Saturday, July 2, 2011

Rhode Island is #7: Unconditional Access to OBCs....and hope for donor conceived offspring??

From Bastardette: Yesterday was a celebratory day for the Adoptees Rights Movement.  Rhode Island became the 7th state to provide unrestricted access to Original Birth Certificates for ALL adoptees born in the state.  S478 Sub AA was signed into law yesterday at noon.  The law will go into effect on July 1, 2012.

However, in the donor conception world equal rights are still decades behind.

With the recent appeals upset by the state in Olivia Pratten's groundbreaking court case in British Columbia, she has another battle to fight to gain rights for donor conceived adults in Canada.  The good news is, since the appeal will go to the Supreme Court of Canada, IF (and only if) she wins, donor anonymity will be removed in not just BC but every province in Canada!!  While the appeal after such a successful win must be devastating to Olivia and her family and her attorneys, if they can convince the SCC of the unconstitutionality of destroying records and denying donor conceived adults from learning the identities of their biological parents, then the ramifications would set in motion a hard precedent for other states and governments to deny.

Here in the good ol' USA, the first tiny baby step in reform is beginning to brew.  On the weekend of Independence Day, there is a tiny glimmer of hope, that human rights, children's rights, Americans' rights will prevail over greedy corporations and money.

The Governor of the state of Washington recently signed into law the Uniform Parentage Act that, effective July 22, 2011, demands that anyone who provides sperm or eggs to a fertility clinic must also provide identifying information and a medical history, and that children born from these donated gametes can return to the fertility clinic at age 18 to request this identifying information and medical history.

However, as is the case in many adoptee OBC bills that spring up across the country, there's a catch.

A veto.

Unfortunately Washington was too scared of the potential loss of donors, so they added a cop-out.  Donors can file a disclosure veto that prevents the clinic from revealing identifying information (not medical history) to their biological children.

While I am saddened by the apparent cowardice in giving donor conceived offspring actual human rights against the threats and interests of the infertility industry and the ASRM, this is definitely a step in the right direction.

I hope in the future there will be as many vocal  donor conceived adults as adult adoptees, and legislation like this will be discussed and voted upon in many states, and that compromises like disclosure vetos will be fought against.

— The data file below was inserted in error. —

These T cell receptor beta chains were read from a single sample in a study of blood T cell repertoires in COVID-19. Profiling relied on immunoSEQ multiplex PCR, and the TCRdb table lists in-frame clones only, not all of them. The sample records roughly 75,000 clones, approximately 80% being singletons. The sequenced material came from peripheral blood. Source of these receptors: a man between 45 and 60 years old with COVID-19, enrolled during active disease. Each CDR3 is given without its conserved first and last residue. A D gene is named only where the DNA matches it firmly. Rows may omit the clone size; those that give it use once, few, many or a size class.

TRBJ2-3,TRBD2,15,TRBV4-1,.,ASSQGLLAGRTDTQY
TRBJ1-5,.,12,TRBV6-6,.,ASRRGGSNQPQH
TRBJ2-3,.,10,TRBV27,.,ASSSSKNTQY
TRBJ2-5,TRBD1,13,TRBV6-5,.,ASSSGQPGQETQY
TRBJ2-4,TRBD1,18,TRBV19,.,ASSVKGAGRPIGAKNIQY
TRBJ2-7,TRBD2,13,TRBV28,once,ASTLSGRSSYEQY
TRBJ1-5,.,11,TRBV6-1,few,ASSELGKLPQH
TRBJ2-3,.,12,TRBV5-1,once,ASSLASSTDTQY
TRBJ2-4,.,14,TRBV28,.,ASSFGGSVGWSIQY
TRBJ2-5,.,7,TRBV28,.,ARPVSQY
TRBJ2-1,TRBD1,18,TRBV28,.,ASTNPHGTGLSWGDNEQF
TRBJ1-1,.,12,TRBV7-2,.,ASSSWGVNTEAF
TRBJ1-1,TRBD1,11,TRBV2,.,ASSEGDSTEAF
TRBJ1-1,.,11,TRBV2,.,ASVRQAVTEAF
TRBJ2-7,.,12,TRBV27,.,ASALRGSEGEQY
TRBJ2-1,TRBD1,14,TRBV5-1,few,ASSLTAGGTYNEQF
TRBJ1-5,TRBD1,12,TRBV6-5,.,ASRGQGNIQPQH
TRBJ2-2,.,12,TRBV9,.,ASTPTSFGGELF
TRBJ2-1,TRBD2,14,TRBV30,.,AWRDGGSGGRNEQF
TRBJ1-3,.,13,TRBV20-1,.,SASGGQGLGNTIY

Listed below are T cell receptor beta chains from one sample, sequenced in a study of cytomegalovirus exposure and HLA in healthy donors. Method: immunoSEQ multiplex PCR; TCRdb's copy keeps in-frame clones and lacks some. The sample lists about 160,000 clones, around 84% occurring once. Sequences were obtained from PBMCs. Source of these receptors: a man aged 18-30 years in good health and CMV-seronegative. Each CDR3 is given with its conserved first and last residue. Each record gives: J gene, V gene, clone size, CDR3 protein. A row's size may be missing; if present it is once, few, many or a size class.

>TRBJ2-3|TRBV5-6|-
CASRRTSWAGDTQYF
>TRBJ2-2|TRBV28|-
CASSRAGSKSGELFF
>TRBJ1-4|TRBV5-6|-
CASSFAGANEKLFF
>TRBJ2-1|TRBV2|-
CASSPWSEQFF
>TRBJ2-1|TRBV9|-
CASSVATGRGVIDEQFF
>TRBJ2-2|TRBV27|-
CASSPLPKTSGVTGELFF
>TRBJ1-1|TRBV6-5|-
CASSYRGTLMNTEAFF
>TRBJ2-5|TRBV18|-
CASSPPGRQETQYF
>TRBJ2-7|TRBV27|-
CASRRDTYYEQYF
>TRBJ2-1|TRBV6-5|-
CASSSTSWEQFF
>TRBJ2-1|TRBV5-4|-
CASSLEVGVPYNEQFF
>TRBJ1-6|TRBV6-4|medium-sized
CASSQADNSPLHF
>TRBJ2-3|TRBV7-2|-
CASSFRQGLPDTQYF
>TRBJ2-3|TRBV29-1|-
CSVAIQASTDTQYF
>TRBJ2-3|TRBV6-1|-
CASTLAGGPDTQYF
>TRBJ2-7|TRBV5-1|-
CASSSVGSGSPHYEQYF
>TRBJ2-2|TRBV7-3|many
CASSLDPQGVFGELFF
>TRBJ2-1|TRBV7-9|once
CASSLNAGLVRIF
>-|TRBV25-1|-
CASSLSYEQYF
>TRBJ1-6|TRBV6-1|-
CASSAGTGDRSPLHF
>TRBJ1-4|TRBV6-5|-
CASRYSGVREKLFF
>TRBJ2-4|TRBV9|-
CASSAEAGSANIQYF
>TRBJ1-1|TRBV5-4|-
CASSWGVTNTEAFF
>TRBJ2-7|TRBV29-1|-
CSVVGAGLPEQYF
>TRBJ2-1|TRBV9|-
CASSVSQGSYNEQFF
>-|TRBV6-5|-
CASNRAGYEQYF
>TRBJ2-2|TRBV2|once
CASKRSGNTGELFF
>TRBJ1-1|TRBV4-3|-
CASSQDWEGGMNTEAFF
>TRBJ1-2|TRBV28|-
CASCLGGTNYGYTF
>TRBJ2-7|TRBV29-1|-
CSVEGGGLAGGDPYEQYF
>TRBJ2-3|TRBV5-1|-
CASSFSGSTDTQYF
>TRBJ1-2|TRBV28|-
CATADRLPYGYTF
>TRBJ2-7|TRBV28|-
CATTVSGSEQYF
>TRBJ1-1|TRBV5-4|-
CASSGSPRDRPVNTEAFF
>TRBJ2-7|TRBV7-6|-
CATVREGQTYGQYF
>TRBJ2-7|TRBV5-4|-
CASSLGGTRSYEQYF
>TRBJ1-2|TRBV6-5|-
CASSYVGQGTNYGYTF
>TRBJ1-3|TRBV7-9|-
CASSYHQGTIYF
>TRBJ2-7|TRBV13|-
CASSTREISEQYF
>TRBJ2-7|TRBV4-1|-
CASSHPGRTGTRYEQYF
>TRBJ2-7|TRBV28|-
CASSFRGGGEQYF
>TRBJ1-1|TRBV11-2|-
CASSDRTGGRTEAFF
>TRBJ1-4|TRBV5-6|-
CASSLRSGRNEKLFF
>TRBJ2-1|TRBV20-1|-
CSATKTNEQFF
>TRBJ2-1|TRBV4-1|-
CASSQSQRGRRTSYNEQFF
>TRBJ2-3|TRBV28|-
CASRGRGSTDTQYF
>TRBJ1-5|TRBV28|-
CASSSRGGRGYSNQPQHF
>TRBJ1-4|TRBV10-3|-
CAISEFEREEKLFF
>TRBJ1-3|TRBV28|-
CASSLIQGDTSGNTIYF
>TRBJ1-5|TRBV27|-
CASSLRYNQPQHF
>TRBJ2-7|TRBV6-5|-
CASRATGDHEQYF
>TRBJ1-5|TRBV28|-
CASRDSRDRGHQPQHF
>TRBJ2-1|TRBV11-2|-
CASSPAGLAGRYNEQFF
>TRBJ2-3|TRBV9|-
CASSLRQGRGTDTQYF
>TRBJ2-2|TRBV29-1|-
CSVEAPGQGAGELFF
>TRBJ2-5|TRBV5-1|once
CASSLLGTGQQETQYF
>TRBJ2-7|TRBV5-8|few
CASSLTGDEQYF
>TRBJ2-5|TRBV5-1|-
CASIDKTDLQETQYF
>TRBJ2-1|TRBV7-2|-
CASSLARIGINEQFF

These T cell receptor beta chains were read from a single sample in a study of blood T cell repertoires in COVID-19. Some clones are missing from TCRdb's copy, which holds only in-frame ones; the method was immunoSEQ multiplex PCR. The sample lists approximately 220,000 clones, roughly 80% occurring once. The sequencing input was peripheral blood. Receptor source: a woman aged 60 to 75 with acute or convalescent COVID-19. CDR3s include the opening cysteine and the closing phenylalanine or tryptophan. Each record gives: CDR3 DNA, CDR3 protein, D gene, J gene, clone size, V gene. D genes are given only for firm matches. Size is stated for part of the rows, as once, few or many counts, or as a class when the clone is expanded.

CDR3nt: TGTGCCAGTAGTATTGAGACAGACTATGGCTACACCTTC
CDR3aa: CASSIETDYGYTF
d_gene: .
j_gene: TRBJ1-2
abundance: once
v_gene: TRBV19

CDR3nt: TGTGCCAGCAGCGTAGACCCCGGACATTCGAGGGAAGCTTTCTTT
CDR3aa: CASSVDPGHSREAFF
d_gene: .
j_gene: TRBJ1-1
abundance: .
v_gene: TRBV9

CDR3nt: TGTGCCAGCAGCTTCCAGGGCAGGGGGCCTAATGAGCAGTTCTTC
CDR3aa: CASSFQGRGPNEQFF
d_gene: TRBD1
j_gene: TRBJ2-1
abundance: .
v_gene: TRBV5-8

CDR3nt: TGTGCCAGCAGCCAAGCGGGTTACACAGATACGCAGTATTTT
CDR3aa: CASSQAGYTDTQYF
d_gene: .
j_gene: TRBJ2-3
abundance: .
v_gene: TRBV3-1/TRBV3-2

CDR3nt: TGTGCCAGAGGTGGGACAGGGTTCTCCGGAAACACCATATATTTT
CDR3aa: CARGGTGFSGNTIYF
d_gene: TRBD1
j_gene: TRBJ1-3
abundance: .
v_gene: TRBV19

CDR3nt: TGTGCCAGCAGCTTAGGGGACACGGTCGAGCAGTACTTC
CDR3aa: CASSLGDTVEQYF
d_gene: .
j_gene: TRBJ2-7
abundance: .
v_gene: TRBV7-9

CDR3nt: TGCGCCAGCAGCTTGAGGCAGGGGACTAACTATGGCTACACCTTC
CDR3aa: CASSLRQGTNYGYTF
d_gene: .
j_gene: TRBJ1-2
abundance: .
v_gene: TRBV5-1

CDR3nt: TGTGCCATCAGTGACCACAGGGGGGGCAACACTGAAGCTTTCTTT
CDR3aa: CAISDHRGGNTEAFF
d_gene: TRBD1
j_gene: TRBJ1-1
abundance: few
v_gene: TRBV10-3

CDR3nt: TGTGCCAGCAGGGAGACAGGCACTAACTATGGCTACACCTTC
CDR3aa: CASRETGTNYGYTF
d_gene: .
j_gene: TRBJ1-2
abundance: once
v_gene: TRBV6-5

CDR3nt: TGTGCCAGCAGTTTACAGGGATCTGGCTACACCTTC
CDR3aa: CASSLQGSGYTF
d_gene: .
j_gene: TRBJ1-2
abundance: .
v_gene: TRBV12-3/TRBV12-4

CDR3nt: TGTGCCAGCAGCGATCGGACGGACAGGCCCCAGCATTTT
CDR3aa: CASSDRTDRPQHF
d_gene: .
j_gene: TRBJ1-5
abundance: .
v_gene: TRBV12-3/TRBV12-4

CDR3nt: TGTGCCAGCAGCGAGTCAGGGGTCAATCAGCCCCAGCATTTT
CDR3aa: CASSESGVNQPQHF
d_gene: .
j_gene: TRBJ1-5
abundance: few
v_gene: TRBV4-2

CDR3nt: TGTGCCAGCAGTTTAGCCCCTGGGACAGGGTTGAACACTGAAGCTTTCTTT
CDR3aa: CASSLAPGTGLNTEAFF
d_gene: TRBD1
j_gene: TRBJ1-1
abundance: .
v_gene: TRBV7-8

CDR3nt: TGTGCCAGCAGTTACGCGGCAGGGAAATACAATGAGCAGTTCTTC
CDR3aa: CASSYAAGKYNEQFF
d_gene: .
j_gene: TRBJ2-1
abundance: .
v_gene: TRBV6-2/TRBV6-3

But in the meantime, baby steps, we're taking baby steps here.


kisarita said...

Strange. Why even file a law only to allow the parties subject to the law to veto it?
However, I suppose even having the law in print has some symbolic value.

Anonymous said...

So donor-conceived children should have the right to know their (biological) parents even if they already do have (social) parents? Why should this right be only to a select group of people (donor-conceived children) instead of just everyone?

How many other children whose paternity information is not what they think it is? May be why not just say everyone should undergo paternity test before birth certificate is issued to be sure of their genetics?

Why do donor-conceived children want special treatment?

Lindsay said...

Anonymous, you miss the point. Yeah there are lots of children whose paternity is in question, however there's just one TINY (note sarcasm here...) difference. Their mother slept around and unless she was raped more than likely at least might know the first name and perhaps some minor details of who they slept with and can narrow down who the daddy is. While mommy might not "know" or more likely simply isn't telling who daddy is, that's strictly between her and her child.

Donor conceived adults (and adoptees in many states) are LEGALLY denied from ever knowing that information.

We are not asking for "special treatment". We are simply asking to have the same rights and respects as anyone else.

Do you also believe that adoptees have no right to know their birth parents? Because if so you have no right to say anything, because there are hundreds of thousand of adult adoptees who would tear you apart.

Adoptive parents and social parents are exactly the same thing, except for social parents in heterosexual married relationships can legally lie to their children (via the child's birth certificate....they're falsified government documents, which that same action would land someone else in jail) whereas adoptive parents legally cannot (that child has a true original birth certificate and the adoptive parents only have legal custody).

Panic Away said...

I agree that it is not "special treatment" that is being requested. We are all equal and deserve the same rights and respect. The action take is a step indeed in the right direction yet maybe, there is not enough attention being given to this specific concern.